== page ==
Raising capital amid the Covid-19 crisis
A reality check for early stage businesses currently seeking VC investment
This is a deeply worrying time for founders of early stage businesses. In the face of Covid-19 the funding market is going through a hard reset. As a result, companies looking to undertake financing rounds in the coming months are under intense pressure. Some great new businesses will fail if they can’t find a path to capital soon.
To make matters worse, founders trying to navigate this maze are having to decipher conflicting messages. Incumbent investors are telling them to dramatically reduce their expectations of pulling in new investors for the foreseeable future. The message is that VCs are going to be preoccupied with their own portfolios for a while.
Yet, at the same time, some of these very same VCs are actively promoting their funds to new companies, claiming they are ‘open for business’. Open-source lists with hundreds of ‘active’ VCs are being published online. Some of these investors, particularly those that have launched major new funds in recent months, are out there with genuine intent. But there are many that aren’t and only have false hope to offer.
This is all very confusing for founders.
A certain amount of hedging by investors is to be expected. Until VCs can get a strong fix on the needs of their current portfolios and some sighting of a Corona exit plan, most will simply step back from the table. However, good deal flow is the lifeblood of any fund manager, so they have to be seen to be ‘in the market’ even if they are still just taking stock.
The reality is that for the hundreds of VCs claiming to be ‘open for business’, there are probably less than 20 across Europe that are truly still in the game — at least for now. These are the top tier funds that have enormous fire power and can ride out almost any storm. More than that they have the dry powder to see a big downturn as an opportunity.
Sooner or later though the brakes will get eased off. Investor confidence will gradually return, and capital will slowly start to flow again. We are already seeing this happen in China. According to Pitchbook, Chinese firms recorded 66 venture capital deals for the week ended March 28, the most of any week in 2020 and just below figures from the same time last year.
Many investors share a belief that companies formed during recessions end up being some of the most successful. The global financial crisis of 2008/9 gave birth to some of the most highly valued VC-backed businesses in recent times, such as WhatsApp, Slack, GitHub, Airbnb, Stripe, Uber, Waymo and Pinterest. All these businesses had something special. Something that was ‘of their time’. Whilst the rest of the world was falling down around them, they were starting out against the odds.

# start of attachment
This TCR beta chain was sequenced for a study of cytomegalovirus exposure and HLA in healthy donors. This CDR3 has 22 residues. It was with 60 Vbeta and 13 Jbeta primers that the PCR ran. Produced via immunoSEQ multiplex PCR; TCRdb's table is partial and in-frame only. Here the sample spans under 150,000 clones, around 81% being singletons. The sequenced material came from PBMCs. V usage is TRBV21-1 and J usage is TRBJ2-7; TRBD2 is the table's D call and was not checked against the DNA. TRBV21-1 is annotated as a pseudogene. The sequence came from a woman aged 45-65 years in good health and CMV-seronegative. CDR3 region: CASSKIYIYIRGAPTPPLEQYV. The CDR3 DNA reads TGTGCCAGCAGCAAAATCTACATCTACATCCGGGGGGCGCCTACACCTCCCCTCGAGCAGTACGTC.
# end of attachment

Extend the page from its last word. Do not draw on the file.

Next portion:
Investors won’t want to miss this next wave. Globally, venture capitalists had around $188.7 billion in dry powder as of mid-year 2019, according to Pitchbook, and this will eventually need to be deployed.
In the meantime, many founders are busily reworking their plans. Companies will need to be ready as the competition for capital will be sky high. We’re working closely with a group of truly worthy businesses that are using this time to actively prepare. Whilst initiatives vary depending on sector and stage, these are some of core steps that we are facilitating:
1. Stress test your business model with brutal honesty
Go back to basics and re-examine your core business model assumptions, placing major emphasis on current customer feedback. Figure out what has changed in your market. In particular, is the underlying Problem/Solution hypothesis still intact? Be certain that the earth hasn’t moved beneath your feet in the past few weeks. For some companies the shift has been seismic.
The downside: The key question here is around timing. Your proposition may still ultimately be compelling, but if the timescales for market adoption have moved out by 12 months or more, your Problem/Solution hypothesis could be in trouble. The defensive posture is to hunker down or hibernate if you truly believe your long-term thesis remains intact, but this could be a very hard call to make. The offensive posture is to pivot, leveraging factors that are more under your immediate control.